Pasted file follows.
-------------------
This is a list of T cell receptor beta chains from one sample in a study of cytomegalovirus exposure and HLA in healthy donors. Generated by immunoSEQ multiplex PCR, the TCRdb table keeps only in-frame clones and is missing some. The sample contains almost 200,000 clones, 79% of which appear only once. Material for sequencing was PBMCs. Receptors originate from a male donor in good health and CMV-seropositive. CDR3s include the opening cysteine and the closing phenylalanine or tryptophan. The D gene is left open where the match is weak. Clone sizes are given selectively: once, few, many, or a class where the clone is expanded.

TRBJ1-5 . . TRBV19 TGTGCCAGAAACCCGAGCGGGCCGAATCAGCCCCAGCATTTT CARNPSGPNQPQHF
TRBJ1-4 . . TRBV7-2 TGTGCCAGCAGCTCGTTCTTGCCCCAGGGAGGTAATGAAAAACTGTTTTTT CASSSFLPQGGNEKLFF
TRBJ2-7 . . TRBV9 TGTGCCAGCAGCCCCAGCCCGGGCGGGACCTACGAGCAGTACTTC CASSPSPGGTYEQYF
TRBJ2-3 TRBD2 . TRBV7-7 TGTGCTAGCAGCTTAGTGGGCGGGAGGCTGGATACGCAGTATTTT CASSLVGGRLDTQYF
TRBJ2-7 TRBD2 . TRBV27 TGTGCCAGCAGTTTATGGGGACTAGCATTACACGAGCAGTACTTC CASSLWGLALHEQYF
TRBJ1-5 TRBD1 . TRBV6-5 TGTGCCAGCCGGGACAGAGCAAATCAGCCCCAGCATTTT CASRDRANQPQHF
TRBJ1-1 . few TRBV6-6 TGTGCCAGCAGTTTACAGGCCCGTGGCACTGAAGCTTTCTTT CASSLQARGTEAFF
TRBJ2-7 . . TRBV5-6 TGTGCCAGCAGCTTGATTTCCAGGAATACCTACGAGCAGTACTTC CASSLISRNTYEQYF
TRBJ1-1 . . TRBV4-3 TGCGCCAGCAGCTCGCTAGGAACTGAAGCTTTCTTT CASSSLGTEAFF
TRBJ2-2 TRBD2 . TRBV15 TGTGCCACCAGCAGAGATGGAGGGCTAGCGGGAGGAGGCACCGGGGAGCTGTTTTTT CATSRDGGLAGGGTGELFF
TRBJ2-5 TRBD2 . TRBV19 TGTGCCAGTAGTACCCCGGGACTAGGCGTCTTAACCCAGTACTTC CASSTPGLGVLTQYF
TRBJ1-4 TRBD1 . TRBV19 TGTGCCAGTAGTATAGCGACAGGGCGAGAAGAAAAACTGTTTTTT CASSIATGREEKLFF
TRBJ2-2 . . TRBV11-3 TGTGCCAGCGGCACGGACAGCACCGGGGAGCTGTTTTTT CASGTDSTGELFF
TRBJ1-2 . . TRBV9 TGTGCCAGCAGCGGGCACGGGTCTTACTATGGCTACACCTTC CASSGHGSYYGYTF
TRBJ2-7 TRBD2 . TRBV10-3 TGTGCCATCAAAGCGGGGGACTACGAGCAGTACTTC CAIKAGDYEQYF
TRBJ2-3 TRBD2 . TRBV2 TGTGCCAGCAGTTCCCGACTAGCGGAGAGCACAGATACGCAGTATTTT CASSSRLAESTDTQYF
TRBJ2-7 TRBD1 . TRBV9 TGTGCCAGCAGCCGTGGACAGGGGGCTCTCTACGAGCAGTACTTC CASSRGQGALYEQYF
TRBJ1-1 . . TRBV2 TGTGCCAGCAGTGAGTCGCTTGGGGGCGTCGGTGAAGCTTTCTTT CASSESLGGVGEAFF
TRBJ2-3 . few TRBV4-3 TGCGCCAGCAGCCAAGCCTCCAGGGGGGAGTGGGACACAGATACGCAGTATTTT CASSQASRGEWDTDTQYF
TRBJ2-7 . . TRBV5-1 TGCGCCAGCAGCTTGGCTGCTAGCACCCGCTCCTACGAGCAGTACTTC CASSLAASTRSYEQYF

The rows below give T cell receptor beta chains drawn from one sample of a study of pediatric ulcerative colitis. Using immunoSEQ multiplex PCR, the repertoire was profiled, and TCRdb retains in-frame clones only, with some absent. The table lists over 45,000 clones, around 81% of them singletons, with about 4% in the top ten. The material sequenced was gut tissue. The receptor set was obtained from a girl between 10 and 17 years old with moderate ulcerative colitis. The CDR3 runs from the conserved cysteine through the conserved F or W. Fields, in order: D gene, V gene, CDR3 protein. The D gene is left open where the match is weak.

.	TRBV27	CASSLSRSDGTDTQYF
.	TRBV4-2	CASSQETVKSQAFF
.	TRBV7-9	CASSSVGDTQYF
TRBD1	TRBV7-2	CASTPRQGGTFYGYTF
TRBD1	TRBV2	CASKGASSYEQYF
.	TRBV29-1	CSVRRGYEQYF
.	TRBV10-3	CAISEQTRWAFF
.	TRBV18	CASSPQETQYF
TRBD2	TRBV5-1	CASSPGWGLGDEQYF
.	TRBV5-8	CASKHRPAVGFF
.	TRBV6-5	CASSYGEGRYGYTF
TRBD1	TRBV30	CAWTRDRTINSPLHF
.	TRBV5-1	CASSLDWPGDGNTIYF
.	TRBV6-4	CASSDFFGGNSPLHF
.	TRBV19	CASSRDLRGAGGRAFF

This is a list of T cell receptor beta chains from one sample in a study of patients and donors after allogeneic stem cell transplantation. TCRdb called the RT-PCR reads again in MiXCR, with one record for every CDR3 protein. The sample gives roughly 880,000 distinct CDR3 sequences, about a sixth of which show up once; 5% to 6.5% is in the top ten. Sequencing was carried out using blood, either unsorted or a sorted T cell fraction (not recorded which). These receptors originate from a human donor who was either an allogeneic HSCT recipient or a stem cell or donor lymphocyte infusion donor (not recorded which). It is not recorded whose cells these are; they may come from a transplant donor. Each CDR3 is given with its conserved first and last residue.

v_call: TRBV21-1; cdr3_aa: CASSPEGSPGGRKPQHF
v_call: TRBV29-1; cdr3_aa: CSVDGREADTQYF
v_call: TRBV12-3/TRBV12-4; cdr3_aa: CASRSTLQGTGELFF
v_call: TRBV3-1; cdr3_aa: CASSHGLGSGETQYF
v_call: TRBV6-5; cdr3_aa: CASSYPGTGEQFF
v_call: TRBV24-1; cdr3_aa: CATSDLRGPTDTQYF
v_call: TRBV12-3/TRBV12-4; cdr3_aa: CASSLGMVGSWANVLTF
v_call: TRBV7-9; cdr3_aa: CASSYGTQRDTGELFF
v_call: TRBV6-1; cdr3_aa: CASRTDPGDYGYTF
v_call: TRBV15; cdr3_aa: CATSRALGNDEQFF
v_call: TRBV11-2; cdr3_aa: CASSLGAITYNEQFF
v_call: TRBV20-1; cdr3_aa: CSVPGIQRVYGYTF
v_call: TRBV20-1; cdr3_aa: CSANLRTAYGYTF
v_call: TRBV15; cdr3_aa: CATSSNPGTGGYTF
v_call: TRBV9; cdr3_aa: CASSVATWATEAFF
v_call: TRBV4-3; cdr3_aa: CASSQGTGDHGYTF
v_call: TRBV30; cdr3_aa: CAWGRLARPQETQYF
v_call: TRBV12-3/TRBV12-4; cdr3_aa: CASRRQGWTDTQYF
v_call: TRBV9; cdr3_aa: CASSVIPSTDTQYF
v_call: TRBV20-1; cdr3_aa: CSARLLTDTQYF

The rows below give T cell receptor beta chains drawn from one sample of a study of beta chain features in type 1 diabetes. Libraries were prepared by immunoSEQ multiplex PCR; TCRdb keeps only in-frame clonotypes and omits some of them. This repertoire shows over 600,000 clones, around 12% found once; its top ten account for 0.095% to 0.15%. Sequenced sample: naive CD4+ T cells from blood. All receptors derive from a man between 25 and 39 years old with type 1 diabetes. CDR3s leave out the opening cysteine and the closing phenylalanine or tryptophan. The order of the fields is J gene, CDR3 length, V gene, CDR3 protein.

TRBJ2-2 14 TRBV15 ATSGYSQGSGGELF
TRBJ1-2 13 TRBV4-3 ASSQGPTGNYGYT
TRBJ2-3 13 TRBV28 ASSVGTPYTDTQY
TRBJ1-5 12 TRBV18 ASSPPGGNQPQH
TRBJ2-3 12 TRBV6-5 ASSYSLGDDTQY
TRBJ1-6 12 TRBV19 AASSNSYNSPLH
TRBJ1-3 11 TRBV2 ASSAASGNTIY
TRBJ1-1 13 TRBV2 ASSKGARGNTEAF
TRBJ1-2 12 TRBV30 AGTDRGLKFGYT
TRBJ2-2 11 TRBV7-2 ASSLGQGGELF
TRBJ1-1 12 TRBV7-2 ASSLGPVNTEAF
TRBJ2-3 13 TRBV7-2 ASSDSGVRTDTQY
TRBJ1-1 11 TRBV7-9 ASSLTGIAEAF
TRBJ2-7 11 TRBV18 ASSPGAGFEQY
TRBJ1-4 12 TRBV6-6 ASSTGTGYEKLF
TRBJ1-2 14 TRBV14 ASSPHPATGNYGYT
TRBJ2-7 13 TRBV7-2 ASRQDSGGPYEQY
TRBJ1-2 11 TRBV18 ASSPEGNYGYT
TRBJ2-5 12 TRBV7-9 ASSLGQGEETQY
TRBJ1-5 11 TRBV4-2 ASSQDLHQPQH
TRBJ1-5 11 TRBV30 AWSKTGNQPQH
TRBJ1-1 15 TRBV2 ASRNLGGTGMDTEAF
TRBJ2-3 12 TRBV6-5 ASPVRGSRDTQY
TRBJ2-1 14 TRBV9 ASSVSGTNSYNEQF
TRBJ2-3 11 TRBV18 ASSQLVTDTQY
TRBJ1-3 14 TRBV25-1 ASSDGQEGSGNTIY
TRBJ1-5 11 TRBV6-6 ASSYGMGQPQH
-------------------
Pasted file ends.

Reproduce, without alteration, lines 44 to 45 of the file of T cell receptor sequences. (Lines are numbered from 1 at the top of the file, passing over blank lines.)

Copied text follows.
v_call: TRBV24-1; cdr3_aa: CATSDLRGPTDTQYF
v_call: TRBV12-3/TRBV12-4; cdr3_aa: CASSLGMVGSWANVLTF